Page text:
WOW! Merci bien. I love La Cagouille, but it's been a few years since I've been there. Nice to know it's as good as ever. ;)

    2 Replies
    1. re: ChefJune
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      allende RE: ChefJune Jun 8, 2011 04:00 PM

      @ jeremyholmes

      Did you send the 2007 Puligny back?

      1. re: allende
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        jeremyholmes RE: allende Jun 8, 2011 04:25 PM

        No, by the time the oxidation notes really showed up we were half way through the bottle. I have had no problems in the past here sending wine back, last year a 2000 Vincent Dancer Chevalier-Montrachet was oxidised and replaced with a minimum of fuss.

    2. p
      Ptipois RE: jeremyholmes Jun 8, 2011 11:17 PM

      Just for the sake of my translating skills, what fish did you order which you're translating as "flounder"? There is no flounder on the French coasts.

      6 Replies
      1. re: Ptipois
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        jeremyholmes RE: Ptipois Jun 8, 2011 11:25 PM

        Sorry Ptipois, can't remember what it was listed as on the chalkboard, looked like what we would call a flounder.

        1. re: jeremyholmes
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          Ptipois RE: jeremyholmes Jun 8, 2011 11:29 PM

          It was either a carrelet or plie (plaice), a limande (dab), or a limande sole (lemon sole). Couldn't have been a sole (Dover sole) since you'd have mentioned it. Or perhaps it was a small flétan (flounder) but that is a very rare sight indeed. More likely a small barbue (brill), or even a small turbot (turbotin). These are all the flatfish we have.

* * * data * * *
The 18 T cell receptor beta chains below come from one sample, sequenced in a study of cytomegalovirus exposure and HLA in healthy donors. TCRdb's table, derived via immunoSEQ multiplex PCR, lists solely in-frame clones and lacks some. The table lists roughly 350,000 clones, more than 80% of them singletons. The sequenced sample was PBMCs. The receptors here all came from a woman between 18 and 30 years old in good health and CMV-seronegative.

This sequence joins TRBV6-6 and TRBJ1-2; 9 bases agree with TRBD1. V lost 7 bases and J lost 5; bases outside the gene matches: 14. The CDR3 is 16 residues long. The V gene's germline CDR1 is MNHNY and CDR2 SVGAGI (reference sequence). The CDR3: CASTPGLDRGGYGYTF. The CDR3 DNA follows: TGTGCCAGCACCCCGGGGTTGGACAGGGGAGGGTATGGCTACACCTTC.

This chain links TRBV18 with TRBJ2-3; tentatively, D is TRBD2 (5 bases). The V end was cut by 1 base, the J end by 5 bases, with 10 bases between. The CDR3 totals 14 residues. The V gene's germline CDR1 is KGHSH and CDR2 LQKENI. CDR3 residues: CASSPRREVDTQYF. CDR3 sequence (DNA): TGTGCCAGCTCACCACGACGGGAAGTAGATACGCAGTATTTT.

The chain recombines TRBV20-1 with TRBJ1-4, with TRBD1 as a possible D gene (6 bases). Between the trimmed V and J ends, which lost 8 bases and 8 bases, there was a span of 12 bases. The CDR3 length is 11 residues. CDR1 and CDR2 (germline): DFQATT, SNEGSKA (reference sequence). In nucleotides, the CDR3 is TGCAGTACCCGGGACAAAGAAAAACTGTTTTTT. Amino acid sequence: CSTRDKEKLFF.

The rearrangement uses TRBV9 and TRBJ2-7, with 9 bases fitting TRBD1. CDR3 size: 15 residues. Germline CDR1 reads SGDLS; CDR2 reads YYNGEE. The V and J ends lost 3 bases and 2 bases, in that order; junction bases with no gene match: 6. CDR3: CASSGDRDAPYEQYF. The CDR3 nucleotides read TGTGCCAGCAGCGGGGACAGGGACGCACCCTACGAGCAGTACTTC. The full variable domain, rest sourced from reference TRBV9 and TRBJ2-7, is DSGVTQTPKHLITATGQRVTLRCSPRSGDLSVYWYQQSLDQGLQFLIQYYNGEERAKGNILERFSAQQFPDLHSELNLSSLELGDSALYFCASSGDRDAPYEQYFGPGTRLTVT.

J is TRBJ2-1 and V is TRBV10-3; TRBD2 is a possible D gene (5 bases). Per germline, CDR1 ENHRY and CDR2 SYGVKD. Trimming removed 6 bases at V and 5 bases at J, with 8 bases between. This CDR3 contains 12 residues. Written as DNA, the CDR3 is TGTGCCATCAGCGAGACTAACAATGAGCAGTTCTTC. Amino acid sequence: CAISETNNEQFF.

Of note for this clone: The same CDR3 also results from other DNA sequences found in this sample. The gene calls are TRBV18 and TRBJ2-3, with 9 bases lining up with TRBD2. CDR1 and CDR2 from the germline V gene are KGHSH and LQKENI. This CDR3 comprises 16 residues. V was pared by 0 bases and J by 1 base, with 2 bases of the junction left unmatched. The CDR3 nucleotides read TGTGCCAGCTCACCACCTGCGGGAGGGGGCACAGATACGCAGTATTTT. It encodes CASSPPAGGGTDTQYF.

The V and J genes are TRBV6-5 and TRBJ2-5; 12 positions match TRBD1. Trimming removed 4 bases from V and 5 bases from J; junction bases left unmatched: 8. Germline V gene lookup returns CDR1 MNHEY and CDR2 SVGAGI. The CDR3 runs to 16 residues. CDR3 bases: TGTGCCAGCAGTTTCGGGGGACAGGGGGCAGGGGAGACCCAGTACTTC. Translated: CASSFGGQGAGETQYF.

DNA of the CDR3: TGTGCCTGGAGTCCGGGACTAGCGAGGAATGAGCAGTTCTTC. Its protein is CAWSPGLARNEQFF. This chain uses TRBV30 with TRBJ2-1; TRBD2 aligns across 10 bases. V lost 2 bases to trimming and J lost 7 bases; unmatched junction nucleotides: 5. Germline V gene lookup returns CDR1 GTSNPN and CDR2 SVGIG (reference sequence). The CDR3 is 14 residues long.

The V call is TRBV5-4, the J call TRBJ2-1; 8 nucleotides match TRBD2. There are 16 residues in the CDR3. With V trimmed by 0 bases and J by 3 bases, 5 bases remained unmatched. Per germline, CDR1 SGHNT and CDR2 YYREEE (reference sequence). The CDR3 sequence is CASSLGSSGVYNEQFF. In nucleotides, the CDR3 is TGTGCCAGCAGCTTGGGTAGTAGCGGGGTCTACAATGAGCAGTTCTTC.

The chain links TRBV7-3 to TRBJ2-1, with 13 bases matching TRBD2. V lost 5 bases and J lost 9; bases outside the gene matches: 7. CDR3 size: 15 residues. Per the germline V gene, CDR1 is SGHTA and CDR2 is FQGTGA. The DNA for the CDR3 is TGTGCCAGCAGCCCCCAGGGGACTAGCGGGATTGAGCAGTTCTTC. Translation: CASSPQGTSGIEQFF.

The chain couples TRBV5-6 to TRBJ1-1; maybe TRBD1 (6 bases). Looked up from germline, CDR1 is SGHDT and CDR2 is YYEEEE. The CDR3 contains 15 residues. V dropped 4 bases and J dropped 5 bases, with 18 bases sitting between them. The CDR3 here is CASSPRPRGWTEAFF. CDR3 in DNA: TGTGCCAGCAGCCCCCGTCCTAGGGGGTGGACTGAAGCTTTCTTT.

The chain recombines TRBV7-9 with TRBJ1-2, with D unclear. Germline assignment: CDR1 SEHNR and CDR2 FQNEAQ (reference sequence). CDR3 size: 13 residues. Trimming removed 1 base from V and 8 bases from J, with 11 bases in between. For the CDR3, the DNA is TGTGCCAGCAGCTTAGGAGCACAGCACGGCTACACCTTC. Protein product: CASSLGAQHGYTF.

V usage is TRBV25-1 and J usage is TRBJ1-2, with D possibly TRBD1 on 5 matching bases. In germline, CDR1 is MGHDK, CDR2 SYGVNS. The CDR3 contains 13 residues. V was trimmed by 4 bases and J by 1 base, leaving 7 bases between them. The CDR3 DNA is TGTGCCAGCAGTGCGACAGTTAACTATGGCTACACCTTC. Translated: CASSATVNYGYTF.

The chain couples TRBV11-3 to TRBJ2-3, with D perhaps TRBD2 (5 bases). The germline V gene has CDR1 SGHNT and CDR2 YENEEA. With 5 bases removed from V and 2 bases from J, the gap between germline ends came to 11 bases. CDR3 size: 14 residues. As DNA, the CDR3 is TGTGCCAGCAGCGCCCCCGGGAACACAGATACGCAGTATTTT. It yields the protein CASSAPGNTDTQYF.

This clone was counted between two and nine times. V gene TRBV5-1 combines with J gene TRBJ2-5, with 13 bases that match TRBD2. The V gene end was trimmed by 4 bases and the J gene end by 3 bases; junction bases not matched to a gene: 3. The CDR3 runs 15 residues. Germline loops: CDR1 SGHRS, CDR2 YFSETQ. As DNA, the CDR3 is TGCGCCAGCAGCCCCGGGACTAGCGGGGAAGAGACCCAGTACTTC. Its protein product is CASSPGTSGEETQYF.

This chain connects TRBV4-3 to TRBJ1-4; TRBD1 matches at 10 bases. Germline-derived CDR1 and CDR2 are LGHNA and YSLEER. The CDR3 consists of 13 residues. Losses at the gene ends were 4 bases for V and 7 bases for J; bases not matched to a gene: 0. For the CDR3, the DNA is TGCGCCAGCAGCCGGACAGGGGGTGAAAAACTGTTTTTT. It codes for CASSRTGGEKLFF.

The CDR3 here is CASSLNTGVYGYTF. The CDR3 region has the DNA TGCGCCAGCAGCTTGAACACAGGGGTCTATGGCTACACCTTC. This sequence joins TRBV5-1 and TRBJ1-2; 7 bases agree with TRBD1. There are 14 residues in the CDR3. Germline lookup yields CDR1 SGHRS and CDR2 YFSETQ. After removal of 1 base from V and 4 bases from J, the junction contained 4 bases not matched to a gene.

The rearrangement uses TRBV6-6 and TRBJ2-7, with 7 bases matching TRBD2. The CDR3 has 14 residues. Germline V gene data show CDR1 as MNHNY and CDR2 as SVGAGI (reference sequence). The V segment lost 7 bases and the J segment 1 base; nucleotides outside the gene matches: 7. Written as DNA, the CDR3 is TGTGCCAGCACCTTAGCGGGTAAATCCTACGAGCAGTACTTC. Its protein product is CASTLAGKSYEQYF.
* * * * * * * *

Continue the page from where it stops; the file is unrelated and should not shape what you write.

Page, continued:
In no way could it have been a flounder, which is found only on the West Atlantic coast as a commercial fish, which is why I asked.

          1. re: Ptipois
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            jeremyholmes RE: Ptipois Jun 8, 2011 11:35 PM

            I think it may have been barbue.

            1. re: jeremyholmes
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              Ptipois RE: jeremyholmes Jun 9, 2011 01:47 AM

              Likely. Chefs like to serve a "barbue portion" (individual size), it's a recent trend. I'm sure it was delicious and from your description it does look like barbue.

              1. re: Ptipois
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                hopegoode RE: Ptipois Jun 16, 2011 05:04 PM

                We were there in May and had a wonderful experience. We enjoyed the free amuse bouche of tiny snails that needed to be pulled from their shells. Also loved the lightly fried anchovies and tiny shrimp as appetizers. The fish entrees were perfectly prepared as well. We were fine with our wine choice so would highly recommend this restaurant if you are a fish or seafood lover.

                1. re: hopegoode
                  ChefJune RE: hopegoode Jun 17, 2011 08:13 AM

                  IIRC, La Cagouille ONLY serves fish and seafood, so if you have one person in your party who won't/can't eat that, then this isn't a good choice.